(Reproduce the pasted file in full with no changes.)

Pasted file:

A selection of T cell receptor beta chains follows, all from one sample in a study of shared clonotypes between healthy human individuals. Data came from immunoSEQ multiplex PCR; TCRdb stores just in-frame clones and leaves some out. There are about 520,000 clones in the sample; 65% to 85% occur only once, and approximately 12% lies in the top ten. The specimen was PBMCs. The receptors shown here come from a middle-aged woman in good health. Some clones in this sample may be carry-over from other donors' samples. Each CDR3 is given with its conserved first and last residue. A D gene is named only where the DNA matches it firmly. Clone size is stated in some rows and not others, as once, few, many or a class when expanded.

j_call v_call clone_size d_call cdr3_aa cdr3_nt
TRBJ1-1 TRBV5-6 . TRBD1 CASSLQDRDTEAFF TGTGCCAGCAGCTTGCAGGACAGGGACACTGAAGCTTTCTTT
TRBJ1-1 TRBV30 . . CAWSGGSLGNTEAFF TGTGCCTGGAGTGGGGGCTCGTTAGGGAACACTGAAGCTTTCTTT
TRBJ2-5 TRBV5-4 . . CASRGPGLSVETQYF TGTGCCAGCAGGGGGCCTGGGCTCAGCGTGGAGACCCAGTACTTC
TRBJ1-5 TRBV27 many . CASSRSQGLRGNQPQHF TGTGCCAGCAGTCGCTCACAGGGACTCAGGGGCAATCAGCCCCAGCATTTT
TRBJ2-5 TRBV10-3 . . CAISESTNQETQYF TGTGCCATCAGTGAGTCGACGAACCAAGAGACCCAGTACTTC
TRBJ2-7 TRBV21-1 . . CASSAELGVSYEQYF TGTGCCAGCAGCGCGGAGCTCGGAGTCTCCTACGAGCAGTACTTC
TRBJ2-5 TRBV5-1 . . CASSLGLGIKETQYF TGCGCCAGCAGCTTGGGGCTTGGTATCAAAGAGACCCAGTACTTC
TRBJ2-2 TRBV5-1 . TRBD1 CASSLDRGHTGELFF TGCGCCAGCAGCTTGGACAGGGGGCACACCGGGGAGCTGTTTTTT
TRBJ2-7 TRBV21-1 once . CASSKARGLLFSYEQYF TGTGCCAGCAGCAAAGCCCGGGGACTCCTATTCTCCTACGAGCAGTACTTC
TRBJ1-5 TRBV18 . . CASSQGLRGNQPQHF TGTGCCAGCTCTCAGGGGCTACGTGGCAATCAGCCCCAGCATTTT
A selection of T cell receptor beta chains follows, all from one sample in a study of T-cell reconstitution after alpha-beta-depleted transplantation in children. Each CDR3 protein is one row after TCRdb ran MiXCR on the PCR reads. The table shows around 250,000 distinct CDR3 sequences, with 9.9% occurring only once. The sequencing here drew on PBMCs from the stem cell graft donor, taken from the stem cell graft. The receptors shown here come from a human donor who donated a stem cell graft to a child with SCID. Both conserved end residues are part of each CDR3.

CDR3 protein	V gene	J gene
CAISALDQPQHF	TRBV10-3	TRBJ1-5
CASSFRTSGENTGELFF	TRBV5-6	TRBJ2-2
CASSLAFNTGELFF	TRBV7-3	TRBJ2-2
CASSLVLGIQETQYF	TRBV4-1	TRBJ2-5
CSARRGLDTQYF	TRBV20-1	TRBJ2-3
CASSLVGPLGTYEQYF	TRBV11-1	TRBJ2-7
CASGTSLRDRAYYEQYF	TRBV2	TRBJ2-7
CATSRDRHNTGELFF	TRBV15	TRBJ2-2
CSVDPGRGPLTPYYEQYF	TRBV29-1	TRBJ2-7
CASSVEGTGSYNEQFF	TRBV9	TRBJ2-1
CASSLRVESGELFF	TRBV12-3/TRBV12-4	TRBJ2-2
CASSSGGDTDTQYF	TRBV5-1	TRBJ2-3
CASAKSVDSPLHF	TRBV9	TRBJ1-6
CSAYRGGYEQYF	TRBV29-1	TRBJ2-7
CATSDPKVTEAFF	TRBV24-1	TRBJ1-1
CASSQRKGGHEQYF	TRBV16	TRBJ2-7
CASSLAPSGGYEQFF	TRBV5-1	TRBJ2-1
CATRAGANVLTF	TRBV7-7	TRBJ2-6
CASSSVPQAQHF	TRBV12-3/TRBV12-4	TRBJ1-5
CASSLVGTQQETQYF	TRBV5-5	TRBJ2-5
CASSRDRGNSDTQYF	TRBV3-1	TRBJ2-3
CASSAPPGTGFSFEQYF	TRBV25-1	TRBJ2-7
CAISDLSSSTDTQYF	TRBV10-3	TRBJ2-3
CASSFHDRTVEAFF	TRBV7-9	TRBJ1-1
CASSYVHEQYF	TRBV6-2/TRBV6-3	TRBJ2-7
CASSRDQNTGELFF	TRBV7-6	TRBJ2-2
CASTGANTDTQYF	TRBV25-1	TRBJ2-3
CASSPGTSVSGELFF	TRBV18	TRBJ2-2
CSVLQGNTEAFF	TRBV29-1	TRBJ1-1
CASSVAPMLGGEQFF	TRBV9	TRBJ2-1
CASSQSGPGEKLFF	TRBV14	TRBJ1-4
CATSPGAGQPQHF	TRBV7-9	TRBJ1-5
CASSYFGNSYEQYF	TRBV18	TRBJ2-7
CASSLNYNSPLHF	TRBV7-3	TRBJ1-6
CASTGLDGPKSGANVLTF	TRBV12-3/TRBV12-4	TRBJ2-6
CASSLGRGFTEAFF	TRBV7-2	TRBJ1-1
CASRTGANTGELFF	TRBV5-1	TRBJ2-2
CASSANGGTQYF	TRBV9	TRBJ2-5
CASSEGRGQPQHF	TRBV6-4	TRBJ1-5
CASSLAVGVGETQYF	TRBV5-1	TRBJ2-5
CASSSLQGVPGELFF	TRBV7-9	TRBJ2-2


A selection of T cell receptor beta chains follows, all from one sample in a study of shared clonotypes between healthy human individuals. Data came from immunoSEQ multiplex PCR; TCRdb stores just in-frame clones and leaves some out. There are about 520,000 clones in the sample; 65% to 85% occur only once, and approximately 12% lies in the top ten. The specimen was PBMCs. The receptors shown here come from a middle-aged woman in good health. Some clones in this sample may be carry-over from other donors' samples. Each CDR3 is given with its conserved first and last residue. A D gene is named only where the DNA matches it firmly. Clone size is stated in some rows and not others, as once, few, many or a class when expanded.

j_call v_call clone_size d_call cdr3_aa cdr3_nt
TRBJ1-1 TRBV5-6 . TRBD1 CASSLQDRDTEAFF TGTGCCAGCAGCTTGCAGGACAGGGACACTGAAGCTTTCTTT
TRBJ1-1 TRBV30 . . CAWSGGSLGNTEAFF TGTGCCTGGAGTGGGGGCTCGTTAGGGAACACTGAAGCTTTCTTT
TRBJ2-5 TRBV5-4 . . CASRGPGLSVETQYF TGTGCCAGCAGGGGGCCTGGGCTCAGCGTGGAGACCCAGTACTTC
TRBJ1-5 TRBV27 many . CASSRSQGLRGNQPQHF TGTGCCAGCAGTCGCTCACAGGGACTCAGGGGCAATCAGCCCCAGCATTTT
TRBJ2-5 TRBV10-3 . . CAISESTNQETQYF TGTGCCATCAGTGAGTCGACGAACCAAGAGACCCAGTACTTC
TRBJ2-7 TRBV21-1 . . CASSAELGVSYEQYF TGTGCCAGCAGCGCGGAGCTCGGAGTCTCCTACGAGCAGTACTTC
TRBJ2-5 TRBV5-1 . . CASSLGLGIKETQYF TGCGCCAGCAGCTTGGGGCTTGGTATCAAAGAGACCCAGTACTTC
TRBJ2-2 TRBV5-1 . TRBD1 CASSLDRGHTGELFF TGCGCCAGCAGCTTGGACAGGGGGCACACCGGGGAGCTGTTTTTT
TRBJ2-7 TRBV21-1 once . CASSKARGLLFSYEQYF TGTGCCAGCAGCAAAGCCCGGGGACTCCTATTCTCCTACGAGCAGTACTTC
TRBJ1-5 TRBV18 . . CASSQGLRGNQPQHF TGTGCCAGCTCTCAGGGGCTACGTGGCAATCAGCCCCAGCATTTT
A selection of T cell receptor beta chains follows, all from one sample in a study of T-cell reconstitution after alpha-beta-depleted transplantation in children. Each CDR3 protein is one row after TCRdb ran MiXCR on the PCR reads. The table shows around 250,000 distinct CDR3 sequences, with 9.9% occurring only once. The sequencing here drew on PBMCs from the stem cell graft donor, taken from the stem cell graft. The receptors shown here come from a human donor who donated a stem cell graft to a child with SCID. Both conserved end residues are part of each CDR3.

CDR3 protein	V gene	J gene
CAISALDQPQHF	TRBV10-3	TRBJ1-5
CASSFRTSGENTGELFF	TRBV5-6	TRBJ2-2
CASSLAFNTGELFF	TRBV7-3	TRBJ2-2
CASSLVLGIQETQYF	TRBV4-1	TRBJ2-5
CSARRGLDTQYF	TRBV20-1	TRBJ2-3
CASSLVGPLGTYEQYF	TRBV11-1	TRBJ2-7
CASGTSLRDRAYYEQYF	TRBV2	TRBJ2-7
CATSRDRHNTGELFF	TRBV15	TRBJ2-2
CSVDPGRGPLTPYYEQYF	TRBV29-1	TRBJ2-7
CASSVEGTGSYNEQFF	TRBV9	TRBJ2-1
CASSLRVESGELFF	TRBV12-3/TRBV12-4	TRBJ2-2
CASSSGGDTDTQYF	TRBV5-1	TRBJ2-3
CASAKSVDSPLHF	TRBV9	TRBJ1-6
CSAYRGGYEQYF	TRBV29-1	TRBJ2-7
CATSDPKVTEAFF	TRBV24-1	TRBJ1-1
CASSQRKGGHEQYF	TRBV16	TRBJ2-7
CASSLAPSGGYEQFF	TRBV5-1	TRBJ2-1
CATRAGANVLTF	TRBV7-7	TRBJ2-6
CASSSVPQAQHF	TRBV12-3/TRBV12-4	TRBJ1-5
CASSLVGTQQETQYF	TRBV5-5	TRBJ2-5
CASSRDRGNSDTQYF	TRBV3-1	TRBJ2-3
CASSAPPGTGFSFEQYF	TRBV25-1	TRBJ2-7
CAISDLSSSTDTQYF	TRBV10-3	TRBJ2-3
CASSFHDRTVEAFF	TRBV7-9	TRBJ1-1
CASSYVHEQYF	TRBV6-2/TRBV6-3	TRBJ2-7
CASSRDQNTGELFF	TRBV7-6	TRBJ2-2
CASTGANTDTQYF	TRBV25-1	TRBJ2-3
CASSPGTSVSGELFF	TRBV18	TRBJ2-2
CSVLQGNTEAFF	TRBV29-1	TRBJ1-1
CASSVAPMLGGEQFF	TRBV9	TRBJ2-1
CASSQSGPGEKLFF	TRBV14	TRBJ1-4
CATSPGAGQPQHF	TRBV7-9	TRBJ1-5
CASSYFGNSYEQYF	TRBV18	TRBJ2-7
CASSLNYNSPLHF	TRBV7-3	TRBJ1-6
CASTGLDGPKSGANVLTF	TRBV12-3/TRBV12-4	TRBJ2-6
CASSLGRGFTEAFF	TRBV7-2	TRBJ1-1
CASRTGANTGELFF	TRBV5-1	TRBJ2-2
CASSANGGTQYF	TRBV9	TRBJ2-5
CASSEGRGQPQHF	TRBV6-4	TRBJ1-5
CASSLAVGVGETQYF	TRBV5-1	TRBJ2-5
CASSSLQGVPGELFF	TRBV7-9	TRBJ2-2